Following Ho Chi Minh: Bui Tin Assignment

Following Ho Chi Minh: Bui Tin Assignment Words: 1669

Following Ho Chi Minh: Bui Tin Bui Tin who served on the general staff of North Vietnam’s army received the unconditional surrender of South Vietnam. Tin later became the editor of Vietnam’s official newspaper, the “Peoples Daily”. Tin then immigrated to Paris after becoming disillusioned with the fruits of Vietnamese Communism. Following Ho Chi Minh allows the reader to gain valuable insight into how the North Vietnamese forces planned and executed the war, through military and psychological strategies.

Bui Tin effectively explains the decisions the United States made during the Vietnam conflict, their mistakes, and missed opportunities. Bui Tin accurately describes the emotion of the people in the Vietnam conflict, especially those in the south. Through Bui Tin the reader is able to gain an inside view of the Vietnamese people, learning more inside information than any western book could ever reveal. The initial strategy with the Americans had been the same in dealing with the French previously. By fighting a long war which would break the Americans will, to help South Vietnam (Pg. 7). Ho Chi Minh said, “We don’t need to win military victories, we only need to hit them until they give up and get out”. Bui Tin explains the initial mistakes on how the Americans planned to win the war. On the event of full out war, the U. S. planned to win as quickly as possible, using the least amount of troops as possible (Pg. 57). The U. S. Believed such a small primitive enemy could not last long against one of the world’s superpowers. Throughout the book Bui Tin explains how important the Ho Chi Minh trail was for the North in their efforts in the war.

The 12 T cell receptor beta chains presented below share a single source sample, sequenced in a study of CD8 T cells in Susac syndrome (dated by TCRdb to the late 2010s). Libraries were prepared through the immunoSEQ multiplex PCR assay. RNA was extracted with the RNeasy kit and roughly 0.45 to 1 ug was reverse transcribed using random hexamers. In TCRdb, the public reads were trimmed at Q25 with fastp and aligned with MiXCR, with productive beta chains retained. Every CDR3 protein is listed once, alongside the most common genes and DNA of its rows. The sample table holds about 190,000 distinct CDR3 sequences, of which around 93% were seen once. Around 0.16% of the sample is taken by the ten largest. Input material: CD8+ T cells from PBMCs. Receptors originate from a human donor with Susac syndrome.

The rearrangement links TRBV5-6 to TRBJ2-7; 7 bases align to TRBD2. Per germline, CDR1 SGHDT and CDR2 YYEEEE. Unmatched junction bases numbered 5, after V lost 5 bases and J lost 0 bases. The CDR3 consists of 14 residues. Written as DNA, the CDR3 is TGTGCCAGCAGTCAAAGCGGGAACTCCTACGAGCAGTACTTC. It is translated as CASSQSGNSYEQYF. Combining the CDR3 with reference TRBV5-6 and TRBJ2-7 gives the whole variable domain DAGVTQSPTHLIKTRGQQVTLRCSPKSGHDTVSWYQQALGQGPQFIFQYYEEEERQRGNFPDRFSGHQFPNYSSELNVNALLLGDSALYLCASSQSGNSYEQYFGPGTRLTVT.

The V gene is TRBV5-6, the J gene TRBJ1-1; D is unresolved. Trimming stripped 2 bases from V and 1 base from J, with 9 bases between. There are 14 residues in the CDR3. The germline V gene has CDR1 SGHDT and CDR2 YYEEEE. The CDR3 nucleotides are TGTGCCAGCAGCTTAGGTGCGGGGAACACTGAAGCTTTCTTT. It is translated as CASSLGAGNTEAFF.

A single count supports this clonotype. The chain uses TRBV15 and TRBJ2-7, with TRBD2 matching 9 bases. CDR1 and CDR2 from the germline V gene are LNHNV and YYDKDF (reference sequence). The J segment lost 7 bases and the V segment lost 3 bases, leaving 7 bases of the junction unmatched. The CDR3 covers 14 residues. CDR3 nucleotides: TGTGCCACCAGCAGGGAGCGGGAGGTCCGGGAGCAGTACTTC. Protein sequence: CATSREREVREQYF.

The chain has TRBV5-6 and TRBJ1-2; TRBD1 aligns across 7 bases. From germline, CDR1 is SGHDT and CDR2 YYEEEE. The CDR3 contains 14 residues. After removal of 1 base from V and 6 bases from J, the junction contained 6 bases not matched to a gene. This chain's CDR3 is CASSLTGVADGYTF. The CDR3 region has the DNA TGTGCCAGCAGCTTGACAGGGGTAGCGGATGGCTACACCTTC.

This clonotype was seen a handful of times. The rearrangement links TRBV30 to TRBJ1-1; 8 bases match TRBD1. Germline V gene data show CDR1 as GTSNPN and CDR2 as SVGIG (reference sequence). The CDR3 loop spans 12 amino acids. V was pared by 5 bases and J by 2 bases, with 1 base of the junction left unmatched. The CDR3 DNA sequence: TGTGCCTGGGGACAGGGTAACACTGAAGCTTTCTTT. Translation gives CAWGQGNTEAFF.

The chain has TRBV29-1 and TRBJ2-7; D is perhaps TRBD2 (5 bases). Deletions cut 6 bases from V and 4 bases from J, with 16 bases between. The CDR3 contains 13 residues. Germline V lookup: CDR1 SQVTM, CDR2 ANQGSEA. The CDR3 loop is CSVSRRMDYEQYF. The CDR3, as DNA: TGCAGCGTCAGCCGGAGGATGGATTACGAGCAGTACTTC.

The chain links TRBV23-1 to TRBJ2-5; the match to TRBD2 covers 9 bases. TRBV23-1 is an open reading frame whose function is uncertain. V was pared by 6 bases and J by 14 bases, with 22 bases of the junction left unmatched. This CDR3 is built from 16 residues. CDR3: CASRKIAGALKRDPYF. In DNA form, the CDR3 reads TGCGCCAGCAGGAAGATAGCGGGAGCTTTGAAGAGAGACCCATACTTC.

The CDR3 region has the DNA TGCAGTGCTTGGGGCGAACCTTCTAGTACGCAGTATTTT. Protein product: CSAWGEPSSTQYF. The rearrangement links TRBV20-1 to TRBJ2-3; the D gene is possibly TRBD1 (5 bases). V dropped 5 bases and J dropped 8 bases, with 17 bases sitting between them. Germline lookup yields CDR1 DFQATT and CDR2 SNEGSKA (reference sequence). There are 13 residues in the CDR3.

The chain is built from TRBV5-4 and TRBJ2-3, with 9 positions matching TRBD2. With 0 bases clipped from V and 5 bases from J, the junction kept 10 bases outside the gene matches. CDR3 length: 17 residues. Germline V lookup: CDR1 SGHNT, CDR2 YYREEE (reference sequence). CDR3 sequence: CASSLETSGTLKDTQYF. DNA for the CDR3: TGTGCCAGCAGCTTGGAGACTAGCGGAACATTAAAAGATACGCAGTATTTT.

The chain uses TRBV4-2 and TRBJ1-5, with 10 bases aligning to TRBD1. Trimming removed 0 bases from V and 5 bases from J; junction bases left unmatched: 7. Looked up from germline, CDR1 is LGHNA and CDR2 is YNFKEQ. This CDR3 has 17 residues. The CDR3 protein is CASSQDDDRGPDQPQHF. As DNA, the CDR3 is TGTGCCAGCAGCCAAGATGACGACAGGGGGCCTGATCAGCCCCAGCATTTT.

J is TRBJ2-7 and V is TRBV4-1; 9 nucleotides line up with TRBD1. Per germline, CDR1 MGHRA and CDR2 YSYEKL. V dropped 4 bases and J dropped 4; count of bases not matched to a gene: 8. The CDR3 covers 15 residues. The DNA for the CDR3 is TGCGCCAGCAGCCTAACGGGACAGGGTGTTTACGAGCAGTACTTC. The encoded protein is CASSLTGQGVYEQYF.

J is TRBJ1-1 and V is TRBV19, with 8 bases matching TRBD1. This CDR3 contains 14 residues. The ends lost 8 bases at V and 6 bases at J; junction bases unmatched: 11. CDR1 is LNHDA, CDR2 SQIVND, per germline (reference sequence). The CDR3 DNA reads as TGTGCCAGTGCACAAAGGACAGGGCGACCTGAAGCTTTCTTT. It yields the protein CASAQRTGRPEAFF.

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It was the only way to bring sufficient military supplies into the south. Building and maintaining the trail was a huge effort, involving soldiers, truck drivers, repair teams, medical stations, and communication units. Bui Tin explains due to the trails importance if the U. S. could have effectively cut the Ho Chi Minh trail off leading inside of Laos and effectively blocked it, the NVA could not have won the war. Vietnam was known as the first televised war. With media coverage brought with it a damaging effect on the United States long standing values, justice and public support.